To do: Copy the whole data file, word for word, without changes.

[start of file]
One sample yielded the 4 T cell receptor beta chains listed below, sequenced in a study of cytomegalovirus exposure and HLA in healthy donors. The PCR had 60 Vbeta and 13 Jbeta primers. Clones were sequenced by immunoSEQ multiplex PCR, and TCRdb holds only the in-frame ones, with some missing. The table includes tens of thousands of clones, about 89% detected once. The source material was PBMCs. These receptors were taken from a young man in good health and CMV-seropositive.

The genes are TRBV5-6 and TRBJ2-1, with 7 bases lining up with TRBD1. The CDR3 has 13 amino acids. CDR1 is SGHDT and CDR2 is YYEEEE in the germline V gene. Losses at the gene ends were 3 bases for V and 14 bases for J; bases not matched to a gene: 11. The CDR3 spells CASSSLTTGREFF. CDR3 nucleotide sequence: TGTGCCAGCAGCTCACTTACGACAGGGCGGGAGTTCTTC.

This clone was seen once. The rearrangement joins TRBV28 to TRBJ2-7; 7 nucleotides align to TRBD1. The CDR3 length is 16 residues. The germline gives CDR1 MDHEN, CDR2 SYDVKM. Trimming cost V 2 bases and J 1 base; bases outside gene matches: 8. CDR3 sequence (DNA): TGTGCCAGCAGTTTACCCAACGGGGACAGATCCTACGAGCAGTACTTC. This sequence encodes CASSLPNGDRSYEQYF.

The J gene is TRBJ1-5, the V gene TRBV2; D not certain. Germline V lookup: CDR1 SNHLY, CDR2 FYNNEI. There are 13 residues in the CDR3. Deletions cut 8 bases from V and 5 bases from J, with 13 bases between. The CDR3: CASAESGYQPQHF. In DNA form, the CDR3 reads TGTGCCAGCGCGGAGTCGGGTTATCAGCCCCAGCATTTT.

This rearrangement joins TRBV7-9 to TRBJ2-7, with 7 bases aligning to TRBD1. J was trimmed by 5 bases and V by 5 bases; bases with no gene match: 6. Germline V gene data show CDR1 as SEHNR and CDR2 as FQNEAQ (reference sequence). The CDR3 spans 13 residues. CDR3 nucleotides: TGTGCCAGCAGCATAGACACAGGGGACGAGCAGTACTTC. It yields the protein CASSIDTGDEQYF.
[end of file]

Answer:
One sample yielded the 4 T cell receptor beta chains listed below, sequenced in a study of cytomegalovirus exposure and HLA in healthy donors. The PCR had 60 Vbeta and 13 Jbeta primers. Clones were sequenced by immunoSEQ multiplex PCR, and TCRdb holds only the in-frame ones, with some missing. The table includes tens of thousands of clones, about 89% detected once. The source material was PBMCs. These receptors were taken from a young man in good health and CMV-seropositive.

The genes are TRBV5-6 and TRBJ2-1, with 7 bases lining up with TRBD1. The CDR3 has 13 amino acids. CDR1 is SGHDT and CDR2 is YYEEEE in the germline V gene. Losses at the gene ends were 3 bases for V and 14 bases for J; bases not matched to a gene: 11. The CDR3 spells CASSSLTTGREFF. CDR3 nucleotide sequence: TGTGCCAGCAGCTCACTTACGACAGGGCGGGAGTTCTTC.

This clone was seen once. The rearrangement joins TRBV28 to TRBJ2-7; 7 nucleotides align to TRBD1. The CDR3 length is 16 residues. The germline gives CDR1 MDHEN, CDR2 SYDVKM. Trimming cost V 2 bases and J 1 base; bases outside gene matches: 8. CDR3 sequence (DNA): TGTGCCAGCAGTTTACCCAACGGGGACAGATCCTACGAGCAGTACTTC. This sequence encodes CASSLPNGDRSYEQYF.

The J gene is TRBJ1-5, the V gene TRBV2; D not certain. Germline V lookup: CDR1 SNHLY, CDR2 FYNNEI. There are 13 residues in the CDR3. Deletions cut 8 bases from V and 5 bases from J, with 13 bases between. The CDR3: CASAESGYQPQHF. In DNA form, the CDR3 reads TGTGCCAGCGCGGAGTCGGGTTATCAGCCCCAGCATTTT.

This rearrangement joins TRBV7-9 to TRBJ2-7, with 7 bases aligning to TRBD1. J was trimmed by 5 bases and V by 5 bases; bases with no gene match: 6. Germline V gene data show CDR1 as SEHNR and CDR2 as FQNEAQ (reference sequence). The CDR3 spans 13 residues. CDR3 nucleotides: TGTGCCAGCAGCATAGACACAGGGGACGAGCAGTACTTC. It yields the protein CASSIDTGDEQYF.